A week following the race at Aintree, there was the race at Solitude, the fire circuit just outside Stuttgart. Needless to say, with the race in its backyard, Porsche wanted to win this race. It showed up with four entries, one being the newer 787 for Edy Barth. The other entries were for Bonnier, Gurney, and Hans Herrmann. Ferrari scratched its entry for von Trips and Phil Hill, so the possibilities were there for not only Porsche, but Cooper and Lotus - both being the Usual Suspects plus Trevor Taylor at Lotus - as well. Moss was in a UDT-Laystall/BRP Lotus.

    It was a dilly of a race. At the start, they were four wide going into the first corner - and with Brabham going through sideways as he was wont to do when re reverted to his midget days. On the first lap Ireland came past with Herrmann, Gurney, Bonnier, and Brabham all on his heels. The order switched around behind Ireland over the next several laps with Bonnier and Gurney sometimes exchanging places several times a lap. Meanwhile, they crept up on Ireland. On the penultimate lap, Bonnier went past in the lead and the huge crowd went wild. But, our former Para was made of sterner stuff. Ireland darted one way then another - getting The Chop at the hairpin for his efforts - but saw the tiniest opening and used the grass to put a pass on Bonnier just before the finish line and pipped the Swede by 0.1sec with Gurney only 0.2sec behind Bonnier. Great stuff and the Germans fans still cheered at the top of their lungs even if a silver car didn't take the checkered flag.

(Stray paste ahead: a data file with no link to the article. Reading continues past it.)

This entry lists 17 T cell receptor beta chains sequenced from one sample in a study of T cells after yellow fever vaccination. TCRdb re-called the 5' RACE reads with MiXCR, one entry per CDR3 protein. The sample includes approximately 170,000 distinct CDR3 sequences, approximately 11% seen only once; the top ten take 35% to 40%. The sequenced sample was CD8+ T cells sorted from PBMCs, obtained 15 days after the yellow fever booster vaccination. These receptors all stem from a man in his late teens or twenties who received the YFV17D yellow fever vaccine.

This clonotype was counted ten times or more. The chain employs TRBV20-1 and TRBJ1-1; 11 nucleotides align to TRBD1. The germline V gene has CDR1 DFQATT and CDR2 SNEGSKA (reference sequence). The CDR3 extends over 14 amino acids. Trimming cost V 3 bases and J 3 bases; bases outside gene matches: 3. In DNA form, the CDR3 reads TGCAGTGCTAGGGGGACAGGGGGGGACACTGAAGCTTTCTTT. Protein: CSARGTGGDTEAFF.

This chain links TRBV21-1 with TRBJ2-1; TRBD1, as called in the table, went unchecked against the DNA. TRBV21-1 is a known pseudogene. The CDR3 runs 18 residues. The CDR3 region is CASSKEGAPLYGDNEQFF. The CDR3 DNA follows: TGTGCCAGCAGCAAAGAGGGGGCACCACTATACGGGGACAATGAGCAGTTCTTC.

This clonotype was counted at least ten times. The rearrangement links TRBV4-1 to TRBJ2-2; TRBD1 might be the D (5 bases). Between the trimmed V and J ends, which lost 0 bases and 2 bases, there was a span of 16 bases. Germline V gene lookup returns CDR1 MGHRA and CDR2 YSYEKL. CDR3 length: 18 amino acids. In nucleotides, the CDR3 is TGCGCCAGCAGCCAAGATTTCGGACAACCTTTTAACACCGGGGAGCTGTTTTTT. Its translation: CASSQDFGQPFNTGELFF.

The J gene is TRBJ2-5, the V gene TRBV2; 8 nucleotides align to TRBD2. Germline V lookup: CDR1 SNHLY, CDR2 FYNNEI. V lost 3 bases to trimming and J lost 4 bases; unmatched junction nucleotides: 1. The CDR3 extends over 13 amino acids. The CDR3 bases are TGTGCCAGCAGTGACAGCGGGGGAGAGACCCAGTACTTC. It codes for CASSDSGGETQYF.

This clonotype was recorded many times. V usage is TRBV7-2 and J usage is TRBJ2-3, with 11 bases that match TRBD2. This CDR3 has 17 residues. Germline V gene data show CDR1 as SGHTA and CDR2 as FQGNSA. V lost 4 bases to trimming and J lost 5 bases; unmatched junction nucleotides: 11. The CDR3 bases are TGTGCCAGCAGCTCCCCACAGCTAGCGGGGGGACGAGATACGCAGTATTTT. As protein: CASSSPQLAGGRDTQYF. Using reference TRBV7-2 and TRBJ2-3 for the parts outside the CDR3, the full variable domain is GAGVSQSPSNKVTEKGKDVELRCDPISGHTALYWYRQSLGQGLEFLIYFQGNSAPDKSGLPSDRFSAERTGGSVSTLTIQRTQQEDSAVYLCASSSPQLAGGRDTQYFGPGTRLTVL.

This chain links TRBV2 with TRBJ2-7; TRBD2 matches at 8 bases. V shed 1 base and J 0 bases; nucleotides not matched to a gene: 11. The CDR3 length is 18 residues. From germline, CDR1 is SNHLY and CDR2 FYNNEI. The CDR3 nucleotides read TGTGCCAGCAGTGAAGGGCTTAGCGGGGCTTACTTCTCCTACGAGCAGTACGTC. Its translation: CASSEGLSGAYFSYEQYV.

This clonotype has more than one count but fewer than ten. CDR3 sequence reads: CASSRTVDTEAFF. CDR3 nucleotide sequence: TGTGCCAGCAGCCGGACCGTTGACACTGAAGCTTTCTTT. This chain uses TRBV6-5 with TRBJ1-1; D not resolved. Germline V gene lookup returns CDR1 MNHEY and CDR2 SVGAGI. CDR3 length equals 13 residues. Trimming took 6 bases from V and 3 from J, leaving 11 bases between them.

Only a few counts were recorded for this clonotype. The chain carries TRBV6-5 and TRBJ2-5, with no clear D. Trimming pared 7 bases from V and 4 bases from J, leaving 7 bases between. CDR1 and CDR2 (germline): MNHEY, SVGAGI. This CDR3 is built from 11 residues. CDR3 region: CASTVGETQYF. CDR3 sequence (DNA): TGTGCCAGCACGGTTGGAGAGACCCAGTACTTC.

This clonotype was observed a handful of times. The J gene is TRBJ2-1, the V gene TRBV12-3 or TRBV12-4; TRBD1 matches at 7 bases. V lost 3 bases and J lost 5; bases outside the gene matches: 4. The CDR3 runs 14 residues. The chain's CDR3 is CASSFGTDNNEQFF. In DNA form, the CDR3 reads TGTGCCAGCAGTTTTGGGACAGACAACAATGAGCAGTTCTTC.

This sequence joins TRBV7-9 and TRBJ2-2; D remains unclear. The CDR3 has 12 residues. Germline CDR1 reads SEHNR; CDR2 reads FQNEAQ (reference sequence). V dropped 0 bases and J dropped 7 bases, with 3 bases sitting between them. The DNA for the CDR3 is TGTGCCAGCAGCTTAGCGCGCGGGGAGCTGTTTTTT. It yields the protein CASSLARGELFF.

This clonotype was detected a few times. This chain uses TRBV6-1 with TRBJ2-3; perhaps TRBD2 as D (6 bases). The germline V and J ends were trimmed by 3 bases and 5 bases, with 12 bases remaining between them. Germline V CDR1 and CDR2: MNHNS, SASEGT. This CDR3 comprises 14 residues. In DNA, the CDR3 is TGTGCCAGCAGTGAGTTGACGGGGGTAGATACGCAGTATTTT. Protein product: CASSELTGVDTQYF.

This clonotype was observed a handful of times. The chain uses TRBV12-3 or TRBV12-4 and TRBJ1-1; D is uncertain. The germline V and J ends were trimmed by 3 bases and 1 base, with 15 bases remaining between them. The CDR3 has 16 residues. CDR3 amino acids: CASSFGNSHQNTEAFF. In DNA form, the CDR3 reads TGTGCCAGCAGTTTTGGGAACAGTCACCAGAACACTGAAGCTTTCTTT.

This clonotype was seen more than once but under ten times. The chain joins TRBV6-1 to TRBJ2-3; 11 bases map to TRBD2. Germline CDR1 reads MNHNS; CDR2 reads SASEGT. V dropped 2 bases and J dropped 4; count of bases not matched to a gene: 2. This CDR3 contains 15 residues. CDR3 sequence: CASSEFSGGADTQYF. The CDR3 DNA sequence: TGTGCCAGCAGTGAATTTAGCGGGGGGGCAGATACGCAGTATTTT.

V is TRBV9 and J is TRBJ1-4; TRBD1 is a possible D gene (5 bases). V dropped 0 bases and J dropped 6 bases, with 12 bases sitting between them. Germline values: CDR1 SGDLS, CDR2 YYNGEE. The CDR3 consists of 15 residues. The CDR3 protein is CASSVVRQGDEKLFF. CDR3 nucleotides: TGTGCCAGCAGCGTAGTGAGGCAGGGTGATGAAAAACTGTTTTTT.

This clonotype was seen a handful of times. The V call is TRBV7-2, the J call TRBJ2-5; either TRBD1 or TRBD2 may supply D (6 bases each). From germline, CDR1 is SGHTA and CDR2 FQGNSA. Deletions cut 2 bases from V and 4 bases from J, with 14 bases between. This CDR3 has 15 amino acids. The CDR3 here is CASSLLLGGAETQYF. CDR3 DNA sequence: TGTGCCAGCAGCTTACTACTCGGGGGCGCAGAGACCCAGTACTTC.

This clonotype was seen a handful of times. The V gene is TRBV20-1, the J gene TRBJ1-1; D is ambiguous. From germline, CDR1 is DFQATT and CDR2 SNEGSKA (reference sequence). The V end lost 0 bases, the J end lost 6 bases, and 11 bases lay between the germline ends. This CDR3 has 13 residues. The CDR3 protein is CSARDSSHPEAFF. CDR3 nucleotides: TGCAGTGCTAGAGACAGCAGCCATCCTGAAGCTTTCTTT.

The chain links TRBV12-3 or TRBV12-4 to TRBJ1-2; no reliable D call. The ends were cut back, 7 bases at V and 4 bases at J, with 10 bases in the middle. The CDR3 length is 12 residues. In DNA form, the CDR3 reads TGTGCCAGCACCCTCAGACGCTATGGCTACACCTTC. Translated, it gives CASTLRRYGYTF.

On the same day that Solitude saw its wonderful race, some of the South African F1 contingent made their way to Mozambique for the annual race at Lourenco Marques. The F1 race was part of the sports car race due to only five monoposto racers (and one a formula libre entry at that) making the journey. The race was won by Bruce Johnstone in his Cooper - Alfa Romeo with Ernie Pieterse following in the Scuderia Alfa Heron - Alfa Romeo, and Syd van der Vyver third in his Lotus - Alfa Romeo. Sadly, Jo Eckhoff in his libre Cooper - Climax, crashed while trying to overtake van der Vyver and died when the car burst into the flames and no marshals were available to pull him from the wreckage in time.

    The following week saw a race that is still a mystery to me despite looking under more than a few rocks. About all I know is that at Belvedere, Ernie Pieterse won in the Heron with Doug Serrurier second in his first LDS - Alfa Romeo while driving for Scuderia Alfa. Fanie Viljoen was third in his Cooper - Climax and Sam Tingle fourth in a type A Connaught.

  • Don Capps© 2000 Kaizar.Com, Incorporated.